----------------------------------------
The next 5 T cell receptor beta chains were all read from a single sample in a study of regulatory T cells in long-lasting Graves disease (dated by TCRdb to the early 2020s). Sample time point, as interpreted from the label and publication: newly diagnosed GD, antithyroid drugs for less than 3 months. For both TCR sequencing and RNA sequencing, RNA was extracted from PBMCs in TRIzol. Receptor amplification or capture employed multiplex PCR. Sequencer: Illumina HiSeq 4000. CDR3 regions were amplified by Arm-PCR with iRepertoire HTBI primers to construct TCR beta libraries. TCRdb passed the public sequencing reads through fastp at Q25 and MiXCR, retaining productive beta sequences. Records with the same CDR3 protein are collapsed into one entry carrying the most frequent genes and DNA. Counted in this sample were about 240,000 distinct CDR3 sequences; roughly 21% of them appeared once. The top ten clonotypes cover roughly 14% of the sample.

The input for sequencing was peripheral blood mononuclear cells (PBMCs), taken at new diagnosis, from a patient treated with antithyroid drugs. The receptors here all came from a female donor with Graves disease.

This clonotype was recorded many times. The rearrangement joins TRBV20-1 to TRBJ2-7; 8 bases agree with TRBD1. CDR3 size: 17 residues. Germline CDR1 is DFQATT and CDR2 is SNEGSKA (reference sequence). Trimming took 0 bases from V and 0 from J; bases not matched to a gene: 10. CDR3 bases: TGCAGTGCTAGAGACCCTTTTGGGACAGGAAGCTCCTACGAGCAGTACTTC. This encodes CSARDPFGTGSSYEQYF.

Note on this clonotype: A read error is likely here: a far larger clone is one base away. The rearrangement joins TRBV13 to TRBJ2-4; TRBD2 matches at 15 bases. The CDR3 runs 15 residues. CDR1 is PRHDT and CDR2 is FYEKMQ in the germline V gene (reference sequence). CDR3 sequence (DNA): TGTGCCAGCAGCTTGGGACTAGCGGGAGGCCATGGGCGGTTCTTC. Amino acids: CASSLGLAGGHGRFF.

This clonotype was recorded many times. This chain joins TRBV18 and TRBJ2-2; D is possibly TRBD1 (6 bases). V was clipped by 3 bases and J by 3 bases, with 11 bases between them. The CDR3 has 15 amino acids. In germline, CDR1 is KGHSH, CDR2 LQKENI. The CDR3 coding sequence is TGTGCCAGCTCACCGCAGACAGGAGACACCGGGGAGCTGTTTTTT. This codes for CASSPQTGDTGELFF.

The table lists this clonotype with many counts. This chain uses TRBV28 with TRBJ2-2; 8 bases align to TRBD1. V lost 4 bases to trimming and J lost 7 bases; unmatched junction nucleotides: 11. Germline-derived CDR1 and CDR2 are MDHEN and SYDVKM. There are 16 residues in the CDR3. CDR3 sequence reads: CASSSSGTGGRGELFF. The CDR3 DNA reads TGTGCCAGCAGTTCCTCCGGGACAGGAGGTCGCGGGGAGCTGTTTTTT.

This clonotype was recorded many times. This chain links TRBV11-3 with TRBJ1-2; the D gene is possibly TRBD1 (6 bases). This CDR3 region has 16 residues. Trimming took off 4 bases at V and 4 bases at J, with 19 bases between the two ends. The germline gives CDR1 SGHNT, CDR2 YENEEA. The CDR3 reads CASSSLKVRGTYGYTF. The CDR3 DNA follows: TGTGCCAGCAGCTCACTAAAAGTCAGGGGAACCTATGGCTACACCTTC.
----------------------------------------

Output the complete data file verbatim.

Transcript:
The next 5 T cell receptor beta chains were all read from a single sample in a study of regulatory T cells in long-lasting Graves disease (dated by TCRdb to the early 2020s). Sample time point, as interpreted from the label and publication: newly diagnosed GD, antithyroid drugs for less than 3 months. For both TCR sequencing and RNA sequencing, RNA was extracted from PBMCs in TRIzol. Receptor amplification or capture employed multiplex PCR. Sequencer: Illumina HiSeq 4000. CDR3 regions were amplified by Arm-PCR with iRepertoire HTBI primers to construct TCR beta libraries. TCRdb passed the public sequencing reads through fastp at Q25 and MiXCR, retaining productive beta sequences. Records with the same CDR3 protein are collapsed into one entry carrying the most frequent genes and DNA. Counted in this sample were about 240,000 distinct CDR3 sequences; roughly 21% of them appeared once. The top ten clonotypes cover roughly 14% of the sample.

The input for sequencing was peripheral blood mononuclear cells (PBMCs), taken at new diagnosis, from a patient treated with antithyroid drugs. The receptors here all came from a female donor with Graves disease.

This clonotype was recorded many times. The rearrangement joins TRBV20-1 to TRBJ2-7; 8 bases agree with TRBD1. CDR3 size: 17 residues. Germline CDR1 is DFQATT and CDR2 is SNEGSKA (reference sequence). Trimming took 0 bases from V and 0 from J; bases not matched to a gene: 10. CDR3 bases: TGCAGTGCTAGAGACCCTTTTGGGACAGGAAGCTCCTACGAGCAGTACTTC. This encodes CSARDPFGTGSSYEQYF.

Note on this clonotype: A read error is likely here: a far larger clone is one base away. The rearrangement joins TRBV13 to TRBJ2-4; TRBD2 matches at 15 bases. The CDR3 runs 15 residues. CDR1 is PRHDT and CDR2 is FYEKMQ in the germline V gene (reference sequence). CDR3 sequence (DNA): TGTGCCAGCAGCTTGGGACTAGCGGGAGGCCATGGGCGGTTCTTC. Amino acids: CASSLGLAGGHGRFF.

This clonotype was recorded many times. This chain joins TRBV18 and TRBJ2-2; D is possibly TRBD1 (6 bases). V was clipped by 3 bases and J by 3 bases, with 11 bases between them. The CDR3 has 15 amino acids. In germline, CDR1 is KGHSH, CDR2 LQKENI. The CDR3 coding sequence is TGTGCCAGCTCACCGCAGACAGGAGACACCGGGGAGCTGTTTTTT. This codes for CASSPQTGDTGELFF.

The table lists this clonotype with many counts. This chain uses TRBV28 with TRBJ2-2; 8 bases align to TRBD1. V lost 4 bases to trimming and J lost 7 bases; unmatched junction nucleotides: 11. Germline-derived CDR1 and CDR2 are MDHEN and SYDVKM. There are 16 residues in the CDR3. CDR3 sequence reads: CASSSSGTGGRGELFF. The CDR3 DNA reads TGTGCCAGCAGTTCCTCCGGGACAGGAGGTCGCGGGGAGCTGTTTTTT.

This clonotype was recorded many times. This chain links TRBV11-3 with TRBJ1-2; the D gene is possibly TRBD1 (6 bases). This CDR3 region has 16 residues. Trimming took off 4 bases at V and 4 bases at J, with 19 bases between the two ends. The germline gives CDR1 SGHNT, CDR2 YENEEA. The CDR3 reads CASSSLKVRGTYGYTF. The CDR3 DNA follows: TGTGCCAGCAGCTCACTAAAAGTCAGGGGAACCTATGGCTACACCTTC.